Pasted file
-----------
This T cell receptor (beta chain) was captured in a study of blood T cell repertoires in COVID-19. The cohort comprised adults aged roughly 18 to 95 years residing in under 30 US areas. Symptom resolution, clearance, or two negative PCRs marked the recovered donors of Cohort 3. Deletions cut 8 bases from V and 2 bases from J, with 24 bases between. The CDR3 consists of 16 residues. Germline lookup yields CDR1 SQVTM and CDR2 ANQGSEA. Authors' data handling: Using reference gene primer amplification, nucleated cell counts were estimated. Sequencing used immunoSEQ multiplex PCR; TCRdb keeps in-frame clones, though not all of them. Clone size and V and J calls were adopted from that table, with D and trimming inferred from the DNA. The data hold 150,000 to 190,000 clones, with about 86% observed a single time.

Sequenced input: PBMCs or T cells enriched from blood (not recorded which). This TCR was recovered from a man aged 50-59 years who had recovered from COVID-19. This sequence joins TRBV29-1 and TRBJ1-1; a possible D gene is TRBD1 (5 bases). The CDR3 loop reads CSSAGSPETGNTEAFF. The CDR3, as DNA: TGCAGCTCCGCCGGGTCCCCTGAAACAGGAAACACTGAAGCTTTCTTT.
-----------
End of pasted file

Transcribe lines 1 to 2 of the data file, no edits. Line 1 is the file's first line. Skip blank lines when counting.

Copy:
This T cell receptor (beta chain) was captured in a study of blood T cell repertoires in COVID-19. The cohort comprised adults aged roughly 18 to 95 years residing in under 30 US areas. Symptom resolution, clearance, or two negative PCRs marked the recovered donors of Cohort 3. Deletions cut 8 bases from V and 2 bases from J, with 24 bases between. The CDR3 consists of 16 residues. Germline lookup yields CDR1 SQVTM and CDR2 ANQGSEA. Authors' data handling: Using reference gene primer amplification, nucleated cell counts were estimated. Sequencing used immunoSEQ multiplex PCR; TCRdb keeps in-frame clones, though not all of them. Clone size and V and J calls were adopted from that table, with D and trimming inferred from the DNA. The data hold 150,000 to 190,000 clones, with about 86% observed a single time.

Sequenced input: PBMCs or T cells enriched from blood (not recorded which). This TCR was recovered from a man aged 50-59 years who had recovered from COVID-19. This sequence joins TRBV29-1 and TRBJ1-1; a possible D gene is TRBD1 (5 bases). The CDR3 loop reads CSSAGSPETGNTEAFF. The CDR3, as DNA: TGCAGCTCCGCCGGGTCCCCTGAAACAGGAAACACTGAAGCTTTCTTT.